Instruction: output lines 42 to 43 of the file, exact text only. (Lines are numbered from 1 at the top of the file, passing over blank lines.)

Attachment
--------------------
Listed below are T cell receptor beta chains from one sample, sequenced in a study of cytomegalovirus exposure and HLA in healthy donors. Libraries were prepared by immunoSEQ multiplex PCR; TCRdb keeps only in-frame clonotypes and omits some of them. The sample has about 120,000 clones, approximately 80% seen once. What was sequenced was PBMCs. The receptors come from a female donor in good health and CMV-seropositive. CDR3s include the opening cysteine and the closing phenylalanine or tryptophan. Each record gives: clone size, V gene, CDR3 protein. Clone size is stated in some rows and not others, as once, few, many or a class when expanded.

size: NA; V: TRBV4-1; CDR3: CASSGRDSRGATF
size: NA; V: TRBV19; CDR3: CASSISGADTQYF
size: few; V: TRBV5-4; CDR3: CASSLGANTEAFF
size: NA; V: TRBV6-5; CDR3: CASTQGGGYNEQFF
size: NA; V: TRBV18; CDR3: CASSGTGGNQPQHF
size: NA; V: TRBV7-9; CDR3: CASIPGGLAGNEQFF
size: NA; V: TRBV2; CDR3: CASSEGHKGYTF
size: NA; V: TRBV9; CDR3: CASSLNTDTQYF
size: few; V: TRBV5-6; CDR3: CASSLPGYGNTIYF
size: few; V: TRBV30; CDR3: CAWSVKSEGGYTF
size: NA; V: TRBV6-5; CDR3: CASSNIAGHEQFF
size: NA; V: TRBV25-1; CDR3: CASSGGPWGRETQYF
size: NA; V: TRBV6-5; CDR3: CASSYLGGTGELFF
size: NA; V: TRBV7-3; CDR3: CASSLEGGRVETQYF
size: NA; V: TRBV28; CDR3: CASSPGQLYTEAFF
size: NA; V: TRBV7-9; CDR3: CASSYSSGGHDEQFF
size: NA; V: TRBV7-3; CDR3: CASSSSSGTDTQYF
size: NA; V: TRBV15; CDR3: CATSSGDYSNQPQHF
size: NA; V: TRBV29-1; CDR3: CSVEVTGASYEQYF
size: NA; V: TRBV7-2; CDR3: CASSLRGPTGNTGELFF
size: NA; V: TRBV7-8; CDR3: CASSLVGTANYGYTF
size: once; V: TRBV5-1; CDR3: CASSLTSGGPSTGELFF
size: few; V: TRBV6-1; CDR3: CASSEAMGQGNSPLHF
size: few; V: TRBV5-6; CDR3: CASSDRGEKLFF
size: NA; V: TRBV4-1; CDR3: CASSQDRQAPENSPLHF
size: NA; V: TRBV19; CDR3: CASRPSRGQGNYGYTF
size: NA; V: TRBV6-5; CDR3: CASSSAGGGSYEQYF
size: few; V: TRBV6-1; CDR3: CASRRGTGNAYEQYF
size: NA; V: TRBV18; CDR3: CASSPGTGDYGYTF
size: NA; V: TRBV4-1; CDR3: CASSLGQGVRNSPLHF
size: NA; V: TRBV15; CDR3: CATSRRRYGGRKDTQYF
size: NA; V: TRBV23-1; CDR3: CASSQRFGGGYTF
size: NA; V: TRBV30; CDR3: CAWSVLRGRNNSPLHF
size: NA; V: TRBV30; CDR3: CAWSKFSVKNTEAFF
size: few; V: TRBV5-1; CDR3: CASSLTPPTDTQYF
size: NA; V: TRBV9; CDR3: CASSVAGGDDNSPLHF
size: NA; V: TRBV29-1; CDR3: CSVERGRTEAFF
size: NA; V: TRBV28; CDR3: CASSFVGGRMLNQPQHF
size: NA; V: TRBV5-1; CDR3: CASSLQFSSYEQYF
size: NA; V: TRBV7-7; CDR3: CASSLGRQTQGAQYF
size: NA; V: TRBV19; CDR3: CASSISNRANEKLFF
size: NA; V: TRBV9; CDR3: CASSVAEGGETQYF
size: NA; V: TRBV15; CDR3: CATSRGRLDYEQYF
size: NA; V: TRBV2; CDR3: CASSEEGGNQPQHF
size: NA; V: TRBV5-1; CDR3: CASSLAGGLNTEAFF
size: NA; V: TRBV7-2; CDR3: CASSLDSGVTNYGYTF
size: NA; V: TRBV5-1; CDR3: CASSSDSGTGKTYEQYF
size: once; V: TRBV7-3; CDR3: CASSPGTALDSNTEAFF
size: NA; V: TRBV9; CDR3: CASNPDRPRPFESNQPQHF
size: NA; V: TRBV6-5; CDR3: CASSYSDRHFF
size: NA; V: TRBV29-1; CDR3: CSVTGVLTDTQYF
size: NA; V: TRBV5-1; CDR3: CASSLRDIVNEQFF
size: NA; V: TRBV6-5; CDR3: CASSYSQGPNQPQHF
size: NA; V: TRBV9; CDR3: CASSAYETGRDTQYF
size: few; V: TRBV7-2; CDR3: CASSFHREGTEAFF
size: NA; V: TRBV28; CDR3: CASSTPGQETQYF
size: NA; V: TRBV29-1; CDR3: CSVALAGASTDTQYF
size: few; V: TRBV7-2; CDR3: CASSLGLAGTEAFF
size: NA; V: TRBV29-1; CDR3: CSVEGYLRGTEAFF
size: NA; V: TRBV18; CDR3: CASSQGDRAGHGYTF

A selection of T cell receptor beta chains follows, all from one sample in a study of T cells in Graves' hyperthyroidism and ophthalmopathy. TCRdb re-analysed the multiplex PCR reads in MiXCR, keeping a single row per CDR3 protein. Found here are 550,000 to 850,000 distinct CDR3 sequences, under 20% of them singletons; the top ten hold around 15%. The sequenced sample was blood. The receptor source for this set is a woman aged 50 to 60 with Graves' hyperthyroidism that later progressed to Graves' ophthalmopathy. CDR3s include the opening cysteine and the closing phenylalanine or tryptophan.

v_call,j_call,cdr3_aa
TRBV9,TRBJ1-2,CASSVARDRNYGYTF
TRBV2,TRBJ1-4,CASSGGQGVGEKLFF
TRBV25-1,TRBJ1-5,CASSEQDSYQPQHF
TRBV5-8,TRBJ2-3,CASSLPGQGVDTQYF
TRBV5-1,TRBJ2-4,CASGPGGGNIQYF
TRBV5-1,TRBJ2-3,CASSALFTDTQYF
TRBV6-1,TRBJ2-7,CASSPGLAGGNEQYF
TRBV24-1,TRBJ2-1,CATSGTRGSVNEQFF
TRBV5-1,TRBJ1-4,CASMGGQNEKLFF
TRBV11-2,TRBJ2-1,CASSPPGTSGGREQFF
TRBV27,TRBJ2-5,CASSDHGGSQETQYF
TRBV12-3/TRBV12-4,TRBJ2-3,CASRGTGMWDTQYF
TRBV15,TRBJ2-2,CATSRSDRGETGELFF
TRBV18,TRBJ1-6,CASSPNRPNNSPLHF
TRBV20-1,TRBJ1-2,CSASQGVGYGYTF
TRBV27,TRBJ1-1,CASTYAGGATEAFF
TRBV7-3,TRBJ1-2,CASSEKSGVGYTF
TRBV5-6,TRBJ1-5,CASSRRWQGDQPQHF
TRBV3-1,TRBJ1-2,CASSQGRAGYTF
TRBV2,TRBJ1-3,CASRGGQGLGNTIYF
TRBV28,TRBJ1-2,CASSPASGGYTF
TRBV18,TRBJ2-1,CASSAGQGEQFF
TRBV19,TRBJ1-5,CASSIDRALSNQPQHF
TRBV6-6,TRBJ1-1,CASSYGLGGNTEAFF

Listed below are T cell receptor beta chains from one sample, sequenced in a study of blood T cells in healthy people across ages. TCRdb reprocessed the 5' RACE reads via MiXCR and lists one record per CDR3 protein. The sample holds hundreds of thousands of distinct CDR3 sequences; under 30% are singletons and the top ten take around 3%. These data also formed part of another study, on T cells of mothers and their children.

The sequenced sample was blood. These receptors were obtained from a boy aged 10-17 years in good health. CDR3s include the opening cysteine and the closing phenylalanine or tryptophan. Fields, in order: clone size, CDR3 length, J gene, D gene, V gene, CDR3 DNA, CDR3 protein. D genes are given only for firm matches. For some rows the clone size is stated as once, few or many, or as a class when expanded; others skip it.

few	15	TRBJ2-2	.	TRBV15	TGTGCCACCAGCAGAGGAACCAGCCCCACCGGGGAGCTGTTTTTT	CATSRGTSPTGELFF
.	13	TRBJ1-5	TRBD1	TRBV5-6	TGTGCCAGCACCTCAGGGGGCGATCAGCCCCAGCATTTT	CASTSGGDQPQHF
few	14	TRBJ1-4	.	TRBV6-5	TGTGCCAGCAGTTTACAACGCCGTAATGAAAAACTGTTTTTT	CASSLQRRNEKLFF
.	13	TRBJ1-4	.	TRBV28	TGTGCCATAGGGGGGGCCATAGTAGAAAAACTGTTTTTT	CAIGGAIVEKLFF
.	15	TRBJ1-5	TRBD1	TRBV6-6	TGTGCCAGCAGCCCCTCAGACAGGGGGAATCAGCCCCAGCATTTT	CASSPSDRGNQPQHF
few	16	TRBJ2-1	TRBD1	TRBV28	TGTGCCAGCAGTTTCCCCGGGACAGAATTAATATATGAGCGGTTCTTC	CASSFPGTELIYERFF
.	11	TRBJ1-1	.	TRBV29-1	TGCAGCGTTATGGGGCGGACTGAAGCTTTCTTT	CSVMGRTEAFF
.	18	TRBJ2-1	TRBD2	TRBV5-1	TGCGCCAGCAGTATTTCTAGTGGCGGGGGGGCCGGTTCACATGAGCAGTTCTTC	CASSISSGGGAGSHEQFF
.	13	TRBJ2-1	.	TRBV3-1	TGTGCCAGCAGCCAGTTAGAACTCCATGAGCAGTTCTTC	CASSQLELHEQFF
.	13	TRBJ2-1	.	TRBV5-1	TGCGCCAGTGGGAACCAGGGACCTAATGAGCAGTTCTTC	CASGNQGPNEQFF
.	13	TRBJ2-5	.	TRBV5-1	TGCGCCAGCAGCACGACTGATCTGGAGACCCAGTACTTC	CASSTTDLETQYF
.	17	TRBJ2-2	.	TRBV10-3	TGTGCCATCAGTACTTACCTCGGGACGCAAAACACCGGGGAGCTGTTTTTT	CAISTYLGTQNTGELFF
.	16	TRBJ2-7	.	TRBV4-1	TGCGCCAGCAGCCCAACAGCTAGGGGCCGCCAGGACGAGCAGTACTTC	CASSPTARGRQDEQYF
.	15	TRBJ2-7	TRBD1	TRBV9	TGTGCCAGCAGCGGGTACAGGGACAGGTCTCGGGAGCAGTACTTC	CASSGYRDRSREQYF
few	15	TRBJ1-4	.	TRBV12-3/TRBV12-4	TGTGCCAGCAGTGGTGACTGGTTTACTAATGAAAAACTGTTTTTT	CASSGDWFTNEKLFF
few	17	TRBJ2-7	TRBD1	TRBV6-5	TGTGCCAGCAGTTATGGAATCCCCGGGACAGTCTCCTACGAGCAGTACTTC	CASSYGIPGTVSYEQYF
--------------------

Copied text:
size: NA; V: TRBV19; CDR3: CASSISNRANEKLFF
size: NA; V: TRBV9; CDR3: CASSVAEGGETQYF